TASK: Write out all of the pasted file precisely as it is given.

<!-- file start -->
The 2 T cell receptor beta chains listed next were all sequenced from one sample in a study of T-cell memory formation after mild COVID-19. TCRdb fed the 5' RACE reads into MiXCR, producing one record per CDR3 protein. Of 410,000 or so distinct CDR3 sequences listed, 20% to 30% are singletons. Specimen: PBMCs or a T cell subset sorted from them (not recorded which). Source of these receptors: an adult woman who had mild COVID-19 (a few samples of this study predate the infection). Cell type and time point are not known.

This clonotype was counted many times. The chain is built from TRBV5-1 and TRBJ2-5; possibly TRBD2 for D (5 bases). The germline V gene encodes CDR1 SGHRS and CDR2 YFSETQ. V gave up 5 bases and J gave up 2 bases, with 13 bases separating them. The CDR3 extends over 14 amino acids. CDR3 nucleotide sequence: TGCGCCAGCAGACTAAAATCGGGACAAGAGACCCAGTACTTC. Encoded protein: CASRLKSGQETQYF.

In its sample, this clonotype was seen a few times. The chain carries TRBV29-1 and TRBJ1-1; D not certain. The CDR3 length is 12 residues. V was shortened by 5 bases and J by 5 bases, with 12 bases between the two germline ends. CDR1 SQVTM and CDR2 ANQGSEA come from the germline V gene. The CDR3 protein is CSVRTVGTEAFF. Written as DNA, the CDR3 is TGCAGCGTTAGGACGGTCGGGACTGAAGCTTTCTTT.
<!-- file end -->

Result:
The 2 T cell receptor beta chains listed next were all sequenced from one sample in a study of T-cell memory formation after mild COVID-19. TCRdb fed the 5' RACE reads into MiXCR, producing one record per CDR3 protein. Of 410,000 or so distinct CDR3 sequences listed, 20% to 30% are singletons. Specimen: PBMCs or a T cell subset sorted from them (not recorded which). Source of these receptors: an adult woman who had mild COVID-19 (a few samples of this study predate the infection). Cell type and time point are not known.

This clonotype was counted many times. The chain is built from TRBV5-1 and TRBJ2-5; possibly TRBD2 for D (5 bases). The germline V gene encodes CDR1 SGHRS and CDR2 YFSETQ. V gave up 5 bases and J gave up 2 bases, with 13 bases separating them. The CDR3 extends over 14 amino acids. CDR3 nucleotide sequence: TGCGCCAGCAGACTAAAATCGGGACAAGAGACCCAGTACTTC. Encoded protein: CASRLKSGQETQYF.

In its sample, this clonotype was seen a few times. The chain carries TRBV29-1 and TRBJ1-1; D not certain. The CDR3 length is 12 residues. V was shortened by 5 bases and J by 5 bases, with 12 bases between the two germline ends. CDR1 SQVTM and CDR2 ANQGSEA come from the germline V gene. The CDR3 protein is CSVRTVGTEAFF. Written as DNA, the CDR3 is TGCAGCGTTAGGACGGTCGGGACTGAAGCTTTCTTT.